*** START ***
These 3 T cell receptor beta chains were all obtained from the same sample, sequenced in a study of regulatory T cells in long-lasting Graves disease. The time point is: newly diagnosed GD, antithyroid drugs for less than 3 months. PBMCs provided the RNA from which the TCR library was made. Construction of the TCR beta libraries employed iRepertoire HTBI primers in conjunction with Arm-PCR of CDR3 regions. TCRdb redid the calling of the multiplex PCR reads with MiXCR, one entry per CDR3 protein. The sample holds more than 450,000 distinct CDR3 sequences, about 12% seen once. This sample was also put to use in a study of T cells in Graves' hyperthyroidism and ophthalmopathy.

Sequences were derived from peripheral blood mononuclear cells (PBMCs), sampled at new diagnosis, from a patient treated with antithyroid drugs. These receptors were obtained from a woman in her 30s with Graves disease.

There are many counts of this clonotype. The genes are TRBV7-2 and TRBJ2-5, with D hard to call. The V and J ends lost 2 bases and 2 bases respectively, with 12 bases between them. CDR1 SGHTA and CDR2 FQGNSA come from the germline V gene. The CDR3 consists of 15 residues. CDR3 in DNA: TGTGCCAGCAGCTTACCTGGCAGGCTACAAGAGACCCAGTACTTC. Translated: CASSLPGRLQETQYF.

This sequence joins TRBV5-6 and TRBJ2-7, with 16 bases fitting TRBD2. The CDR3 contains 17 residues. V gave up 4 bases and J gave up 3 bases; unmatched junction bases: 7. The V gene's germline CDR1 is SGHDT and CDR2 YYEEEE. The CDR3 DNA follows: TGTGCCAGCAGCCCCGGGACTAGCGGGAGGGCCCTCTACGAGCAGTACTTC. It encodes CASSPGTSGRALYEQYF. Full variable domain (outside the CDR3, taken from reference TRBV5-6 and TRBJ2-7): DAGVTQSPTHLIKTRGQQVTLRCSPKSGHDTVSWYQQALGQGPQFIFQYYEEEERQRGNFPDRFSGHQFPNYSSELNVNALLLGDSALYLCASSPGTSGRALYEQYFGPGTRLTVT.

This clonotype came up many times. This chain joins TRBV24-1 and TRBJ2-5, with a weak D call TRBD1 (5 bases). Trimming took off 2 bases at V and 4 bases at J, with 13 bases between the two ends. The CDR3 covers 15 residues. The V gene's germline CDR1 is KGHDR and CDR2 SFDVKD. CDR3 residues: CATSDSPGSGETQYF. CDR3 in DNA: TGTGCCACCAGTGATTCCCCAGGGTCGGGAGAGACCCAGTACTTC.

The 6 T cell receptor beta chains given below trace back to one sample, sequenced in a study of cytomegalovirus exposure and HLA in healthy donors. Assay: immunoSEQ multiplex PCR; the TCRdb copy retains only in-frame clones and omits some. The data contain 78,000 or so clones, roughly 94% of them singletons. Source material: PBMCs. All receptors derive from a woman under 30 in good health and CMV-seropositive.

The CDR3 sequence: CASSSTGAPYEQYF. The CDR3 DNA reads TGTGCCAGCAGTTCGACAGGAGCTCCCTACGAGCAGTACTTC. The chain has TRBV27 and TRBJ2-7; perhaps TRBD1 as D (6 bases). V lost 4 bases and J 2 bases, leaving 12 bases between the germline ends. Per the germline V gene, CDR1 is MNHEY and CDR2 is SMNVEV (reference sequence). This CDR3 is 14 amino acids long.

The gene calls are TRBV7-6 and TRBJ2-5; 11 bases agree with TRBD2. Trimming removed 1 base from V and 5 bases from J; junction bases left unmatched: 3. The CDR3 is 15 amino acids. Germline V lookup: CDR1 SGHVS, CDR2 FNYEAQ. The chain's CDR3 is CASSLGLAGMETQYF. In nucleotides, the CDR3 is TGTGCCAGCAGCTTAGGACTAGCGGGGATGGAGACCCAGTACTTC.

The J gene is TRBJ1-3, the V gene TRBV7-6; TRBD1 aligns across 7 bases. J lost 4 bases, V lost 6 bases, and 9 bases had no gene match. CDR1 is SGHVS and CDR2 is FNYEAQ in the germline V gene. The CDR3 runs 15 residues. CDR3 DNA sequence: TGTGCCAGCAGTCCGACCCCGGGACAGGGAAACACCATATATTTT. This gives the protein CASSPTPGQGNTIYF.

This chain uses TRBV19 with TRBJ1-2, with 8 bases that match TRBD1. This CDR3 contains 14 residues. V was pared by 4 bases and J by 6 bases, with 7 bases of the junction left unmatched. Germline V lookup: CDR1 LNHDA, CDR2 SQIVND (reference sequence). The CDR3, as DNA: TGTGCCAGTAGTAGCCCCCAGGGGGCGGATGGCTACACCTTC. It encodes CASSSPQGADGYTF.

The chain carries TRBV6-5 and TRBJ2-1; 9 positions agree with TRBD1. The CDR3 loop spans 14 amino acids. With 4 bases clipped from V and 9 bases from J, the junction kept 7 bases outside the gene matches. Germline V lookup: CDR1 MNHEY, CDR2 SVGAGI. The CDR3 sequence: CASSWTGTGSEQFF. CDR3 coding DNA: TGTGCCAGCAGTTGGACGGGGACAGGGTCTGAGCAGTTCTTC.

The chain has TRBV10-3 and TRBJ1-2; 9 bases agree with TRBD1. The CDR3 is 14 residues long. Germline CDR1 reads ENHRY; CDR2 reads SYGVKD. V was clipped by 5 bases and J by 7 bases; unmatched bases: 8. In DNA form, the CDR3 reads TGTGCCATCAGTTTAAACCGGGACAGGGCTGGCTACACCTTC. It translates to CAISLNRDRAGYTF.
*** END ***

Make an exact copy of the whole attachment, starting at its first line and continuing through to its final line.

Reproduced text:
These 3 T cell receptor beta chains were all obtained from the same sample, sequenced in a study of regulatory T cells in long-lasting Graves disease. The time point is: newly diagnosed GD, antithyroid drugs for less than 3 months. PBMCs provided the RNA from which the TCR library was made. Construction of the TCR beta libraries employed iRepertoire HTBI primers in conjunction with Arm-PCR of CDR3 regions. TCRdb redid the calling of the multiplex PCR reads with MiXCR, one entry per CDR3 protein. The sample holds more than 450,000 distinct CDR3 sequences, about 12% seen once. This sample was also put to use in a study of T cells in Graves' hyperthyroidism and ophthalmopathy.

Sequences were derived from peripheral blood mononuclear cells (PBMCs), sampled at new diagnosis, from a patient treated with antithyroid drugs. These receptors were obtained from a woman in her 30s with Graves disease.

There are many counts of this clonotype. The genes are TRBV7-2 and TRBJ2-5, with D hard to call. The V and J ends lost 2 bases and 2 bases respectively, with 12 bases between them. CDR1 SGHTA and CDR2 FQGNSA come from the germline V gene. The CDR3 consists of 15 residues. CDR3 in DNA: TGTGCCAGCAGCTTACCTGGCAGGCTACAAGAGACCCAGTACTTC. Translated: CASSLPGRLQETQYF.

This sequence joins TRBV5-6 and TRBJ2-7, with 16 bases fitting TRBD2. The CDR3 contains 17 residues. V gave up 4 bases and J gave up 3 bases; unmatched junction bases: 7. The V gene's germline CDR1 is SGHDT and CDR2 YYEEEE. The CDR3 DNA follows: TGTGCCAGCAGCCCCGGGACTAGCGGGAGGGCCCTCTACGAGCAGTACTTC. It encodes CASSPGTSGRALYEQYF. Full variable domain (outside the CDR3, taken from reference TRBV5-6 and TRBJ2-7): DAGVTQSPTHLIKTRGQQVTLRCSPKSGHDTVSWYQQALGQGPQFIFQYYEEEERQRGNFPDRFSGHQFPNYSSELNVNALLLGDSALYLCASSPGTSGRALYEQYFGPGTRLTVT.

This clonotype came up many times. This chain joins TRBV24-1 and TRBJ2-5, with a weak D call TRBD1 (5 bases). Trimming took off 2 bases at V and 4 bases at J, with 13 bases between the two ends. The CDR3 covers 15 residues. The V gene's germline CDR1 is KGHDR and CDR2 SFDVKD. CDR3 residues: CATSDSPGSGETQYF. CDR3 in DNA: TGTGCCACCAGTGATTCCCCAGGGTCGGGAGAGACCCAGTACTTC.

The 6 T cell receptor beta chains given below trace back to one sample, sequenced in a study of cytomegalovirus exposure and HLA in healthy donors. Assay: immunoSEQ multiplex PCR; the TCRdb copy retains only in-frame clones and omits some. The data contain 78,000 or so clones, roughly 94% of them singletons. Source material: PBMCs. All receptors derive from a woman under 30 in good health and CMV-seropositive.

The CDR3 sequence: CASSSTGAPYEQYF. The CDR3 DNA reads TGTGCCAGCAGTTCGACAGGAGCTCCCTACGAGCAGTACTTC. The chain has TRBV27 and TRBJ2-7; perhaps TRBD1 as D (6 bases). V lost 4 bases and J 2 bases, leaving 12 bases between the germline ends. Per the germline V gene, CDR1 is MNHEY and CDR2 is SMNVEV (reference sequence). This CDR3 is 14 amino acids long.

The gene calls are TRBV7-6 and TRBJ2-5; 11 bases agree with TRBD2. Trimming removed 1 base from V and 5 bases from J; junction bases left unmatched: 3. The CDR3 is 15 amino acids. Germline V lookup: CDR1 SGHVS, CDR2 FNYEAQ. The chain's CDR3 is CASSLGLAGMETQYF. In nucleotides, the CDR3 is TGTGCCAGCAGCTTAGGACTAGCGGGGATGGAGACCCAGTACTTC.

The J gene is TRBJ1-3, the V gene TRBV7-6; TRBD1 aligns across 7 bases. J lost 4 bases, V lost 6 bases, and 9 bases had no gene match. CDR1 is SGHVS and CDR2 is FNYEAQ in the germline V gene. The CDR3 runs 15 residues. CDR3 DNA sequence: TGTGCCAGCAGTCCGACCCCGGGACAGGGAAACACCATATATTTT. This gives the protein CASSPTPGQGNTIYF.

This chain uses TRBV19 with TRBJ1-2, with 8 bases that match TRBD1. This CDR3 contains 14 residues. V was pared by 4 bases and J by 6 bases, with 7 bases of the junction left unmatched. Germline V lookup: CDR1 LNHDA, CDR2 SQIVND (reference sequence). The CDR3, as DNA: TGTGCCAGTAGTAGCCCCCAGGGGGCGGATGGCTACACCTTC. It encodes CASSSPQGADGYTF.

The chain carries TRBV6-5 and TRBJ2-1; 9 positions agree with TRBD1. The CDR3 loop spans 14 amino acids. With 4 bases clipped from V and 9 bases from J, the junction kept 7 bases outside the gene matches. Germline V lookup: CDR1 MNHEY, CDR2 SVGAGI. The CDR3 sequence: CASSWTGTGSEQFF. CDR3 coding DNA: TGTGCCAGCAGTTGGACGGGGACAGGGTCTGAGCAGTTCTTC.

The chain has TRBV10-3 and TRBJ1-2; 9 bases agree with TRBD1. The CDR3 is 14 residues long. Germline CDR1 reads ENHRY; CDR2 reads SYGVKD. V was clipped by 5 bases and J by 7 bases; unmatched bases: 8. In DNA form, the CDR3 reads TGTGCCATCAGTTTAAACCGGGACAGGGCTGGCTACACCTTC. It translates to CAISLNRDRAGYTF.